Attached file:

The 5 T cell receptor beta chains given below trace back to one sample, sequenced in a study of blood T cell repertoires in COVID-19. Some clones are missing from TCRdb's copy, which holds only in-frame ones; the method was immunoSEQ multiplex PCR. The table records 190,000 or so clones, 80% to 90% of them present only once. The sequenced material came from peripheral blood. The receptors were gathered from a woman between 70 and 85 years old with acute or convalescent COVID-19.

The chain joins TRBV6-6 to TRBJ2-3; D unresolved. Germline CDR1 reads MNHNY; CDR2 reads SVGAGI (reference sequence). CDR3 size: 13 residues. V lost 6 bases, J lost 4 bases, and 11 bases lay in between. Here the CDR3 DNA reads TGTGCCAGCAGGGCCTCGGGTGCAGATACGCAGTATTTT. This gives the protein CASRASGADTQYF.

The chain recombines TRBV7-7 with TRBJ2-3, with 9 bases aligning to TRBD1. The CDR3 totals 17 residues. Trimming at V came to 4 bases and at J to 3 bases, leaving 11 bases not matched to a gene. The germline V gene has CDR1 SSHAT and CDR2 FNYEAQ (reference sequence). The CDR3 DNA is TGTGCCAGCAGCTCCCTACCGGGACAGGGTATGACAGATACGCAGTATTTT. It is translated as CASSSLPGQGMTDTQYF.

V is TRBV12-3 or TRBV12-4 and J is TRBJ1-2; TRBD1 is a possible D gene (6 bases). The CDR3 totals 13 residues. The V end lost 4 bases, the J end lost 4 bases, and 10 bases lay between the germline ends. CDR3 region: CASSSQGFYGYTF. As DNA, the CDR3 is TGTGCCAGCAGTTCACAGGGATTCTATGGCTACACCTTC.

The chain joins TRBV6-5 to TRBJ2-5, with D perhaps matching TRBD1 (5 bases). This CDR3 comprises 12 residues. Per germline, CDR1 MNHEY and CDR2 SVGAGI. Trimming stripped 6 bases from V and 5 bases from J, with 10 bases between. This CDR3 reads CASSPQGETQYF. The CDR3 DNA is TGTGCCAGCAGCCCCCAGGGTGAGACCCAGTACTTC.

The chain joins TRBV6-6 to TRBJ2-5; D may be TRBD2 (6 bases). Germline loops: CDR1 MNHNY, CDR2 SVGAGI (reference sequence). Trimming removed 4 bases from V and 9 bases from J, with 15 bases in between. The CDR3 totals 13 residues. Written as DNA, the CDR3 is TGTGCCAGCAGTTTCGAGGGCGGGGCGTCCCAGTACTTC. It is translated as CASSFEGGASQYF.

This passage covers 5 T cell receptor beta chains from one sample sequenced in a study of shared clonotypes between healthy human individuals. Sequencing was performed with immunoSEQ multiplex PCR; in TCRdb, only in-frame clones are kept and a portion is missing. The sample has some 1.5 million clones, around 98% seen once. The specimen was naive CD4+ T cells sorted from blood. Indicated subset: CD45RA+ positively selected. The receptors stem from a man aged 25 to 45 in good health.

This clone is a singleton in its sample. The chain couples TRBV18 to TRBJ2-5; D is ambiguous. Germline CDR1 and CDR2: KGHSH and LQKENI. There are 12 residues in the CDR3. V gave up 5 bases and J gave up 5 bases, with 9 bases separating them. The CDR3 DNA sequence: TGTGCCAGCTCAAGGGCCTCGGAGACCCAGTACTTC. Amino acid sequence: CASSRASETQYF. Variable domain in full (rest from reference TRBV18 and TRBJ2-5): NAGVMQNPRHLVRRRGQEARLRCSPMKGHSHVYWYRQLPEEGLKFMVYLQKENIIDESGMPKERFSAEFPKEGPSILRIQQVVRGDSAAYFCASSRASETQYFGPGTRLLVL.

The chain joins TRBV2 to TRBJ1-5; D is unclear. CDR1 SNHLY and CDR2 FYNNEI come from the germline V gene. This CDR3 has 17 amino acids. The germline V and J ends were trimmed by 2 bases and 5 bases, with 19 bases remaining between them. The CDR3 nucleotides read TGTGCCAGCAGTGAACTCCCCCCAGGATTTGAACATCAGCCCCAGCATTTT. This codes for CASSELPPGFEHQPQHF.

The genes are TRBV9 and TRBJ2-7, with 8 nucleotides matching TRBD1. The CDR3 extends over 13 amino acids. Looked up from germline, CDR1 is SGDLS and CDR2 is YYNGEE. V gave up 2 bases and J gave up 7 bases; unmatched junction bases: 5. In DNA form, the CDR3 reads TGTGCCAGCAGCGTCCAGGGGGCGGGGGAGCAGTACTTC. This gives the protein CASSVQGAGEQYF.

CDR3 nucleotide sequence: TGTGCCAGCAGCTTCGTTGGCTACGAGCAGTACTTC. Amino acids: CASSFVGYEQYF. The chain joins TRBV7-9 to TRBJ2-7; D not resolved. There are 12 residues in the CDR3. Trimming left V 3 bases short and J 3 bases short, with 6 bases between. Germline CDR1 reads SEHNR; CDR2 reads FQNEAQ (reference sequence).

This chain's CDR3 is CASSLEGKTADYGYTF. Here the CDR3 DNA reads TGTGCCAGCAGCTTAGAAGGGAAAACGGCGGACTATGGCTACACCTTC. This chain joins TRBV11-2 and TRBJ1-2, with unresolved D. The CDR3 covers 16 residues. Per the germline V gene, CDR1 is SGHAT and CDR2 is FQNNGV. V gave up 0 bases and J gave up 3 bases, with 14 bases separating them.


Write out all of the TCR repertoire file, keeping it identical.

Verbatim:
The 5 T cell receptor beta chains given below trace back to one sample, sequenced in a study of blood T cell repertoires in COVID-19. Some clones are missing from TCRdb's copy, which holds only in-frame ones; the method was immunoSEQ multiplex PCR. The table records 190,000 or so clones, 80% to 90% of them present only once. The sequenced material came from peripheral blood. The receptors were gathered from a woman between 70 and 85 years old with acute or convalescent COVID-19.

The chain joins TRBV6-6 to TRBJ2-3; D unresolved. Germline CDR1 reads MNHNY; CDR2 reads SVGAGI (reference sequence). CDR3 size: 13 residues. V lost 6 bases, J lost 4 bases, and 11 bases lay in between. Here the CDR3 DNA reads TGTGCCAGCAGGGCCTCGGGTGCAGATACGCAGTATTTT. This gives the protein CASRASGADTQYF.

The chain recombines TRBV7-7 with TRBJ2-3, with 9 bases aligning to TRBD1. The CDR3 totals 17 residues. Trimming at V came to 4 bases and at J to 3 bases, leaving 11 bases not matched to a gene. The germline V gene has CDR1 SSHAT and CDR2 FNYEAQ (reference sequence). The CDR3 DNA is TGTGCCAGCAGCTCCCTACCGGGACAGGGTATGACAGATACGCAGTATTTT. It is translated as CASSSLPGQGMTDTQYF.

V is TRBV12-3 or TRBV12-4 and J is TRBJ1-2; TRBD1 is a possible D gene (6 bases). The CDR3 totals 13 residues. The V end lost 4 bases, the J end lost 4 bases, and 10 bases lay between the germline ends. CDR3 region: CASSSQGFYGYTF. As DNA, the CDR3 is TGTGCCAGCAGTTCACAGGGATTCTATGGCTACACCTTC.

The chain joins TRBV6-5 to TRBJ2-5, with D perhaps matching TRBD1 (5 bases). This CDR3 comprises 12 residues. Per germline, CDR1 MNHEY and CDR2 SVGAGI. Trimming stripped 6 bases from V and 5 bases from J, with 10 bases between. This CDR3 reads CASSPQGETQYF. The CDR3 DNA is TGTGCCAGCAGCCCCCAGGGTGAGACCCAGTACTTC.

The chain joins TRBV6-6 to TRBJ2-5; D may be TRBD2 (6 bases). Germline loops: CDR1 MNHNY, CDR2 SVGAGI (reference sequence). Trimming removed 4 bases from V and 9 bases from J, with 15 bases in between. The CDR3 totals 13 residues. Written as DNA, the CDR3 is TGTGCCAGCAGTTTCGAGGGCGGGGCGTCCCAGTACTTC. It is translated as CASSFEGGASQYF.

This passage covers 5 T cell receptor beta chains from one sample sequenced in a study of shared clonotypes between healthy human individuals. Sequencing was performed with immunoSEQ multiplex PCR; in TCRdb, only in-frame clones are kept and a portion is missing. The sample has some 1.5 million clones, around 98% seen once. The specimen was naive CD4+ T cells sorted from blood. Indicated subset: CD45RA+ positively selected. The receptors stem from a man aged 25 to 45 in good health.

This clone is a singleton in its sample. The chain couples TRBV18 to TRBJ2-5; D is ambiguous. Germline CDR1 and CDR2: KGHSH and LQKENI. There are 12 residues in the CDR3. V gave up 5 bases and J gave up 5 bases, with 9 bases separating them. The CDR3 DNA sequence: TGTGCCAGCTCAAGGGCCTCGGAGACCCAGTACTTC. Amino acid sequence: CASSRASETQYF. Variable domain in full (rest from reference TRBV18 and TRBJ2-5): NAGVMQNPRHLVRRRGQEARLRCSPMKGHSHVYWYRQLPEEGLKFMVYLQKENIIDESGMPKERFSAEFPKEGPSILRIQQVVRGDSAAYFCASSRASETQYFGPGTRLLVL.

The chain joins TRBV2 to TRBJ1-5; D is unclear. CDR1 SNHLY and CDR2 FYNNEI come from the germline V gene. This CDR3 has 17 amino acids. The germline V and J ends were trimmed by 2 bases and 5 bases, with 19 bases remaining between them. The CDR3 nucleotides read TGTGCCAGCAGTGAACTCCCCCCAGGATTTGAACATCAGCCCCAGCATTTT. This codes for CASSELPPGFEHQPQHF.

The genes are TRBV9 and TRBJ2-7, with 8 nucleotides matching TRBD1. The CDR3 extends over 13 amino acids. Looked up from germline, CDR1 is SGDLS and CDR2 is YYNGEE. V gave up 2 bases and J gave up 7 bases; unmatched junction bases: 5. In DNA form, the CDR3 reads TGTGCCAGCAGCGTCCAGGGGGCGGGGGAGCAGTACTTC. This gives the protein CASSVQGAGEQYF.

CDR3 nucleotide sequence: TGTGCCAGCAGCTTCGTTGGCTACGAGCAGTACTTC. Amino acids: CASSFVGYEQYF. The chain joins TRBV7-9 to TRBJ2-7; D not resolved. There are 12 residues in the CDR3. Trimming left V 3 bases short and J 3 bases short, with 6 bases between. Germline CDR1 reads SEHNR; CDR2 reads FQNEAQ (reference sequence).

This chain's CDR3 is CASSLEGKTADYGYTF. Here the CDR3 DNA reads TGTGCCAGCAGCTTAGAAGGGAAAACGGCGGACTATGGCTACACCTTC. This chain joins TRBV11-2 and TRBJ1-2, with unresolved D. The CDR3 covers 16 residues. Per the germline V gene, CDR1 is SGHAT and CDR2 is FQNNGV. V gave up 0 bases and J gave up 3 bases, with 14 bases separating them.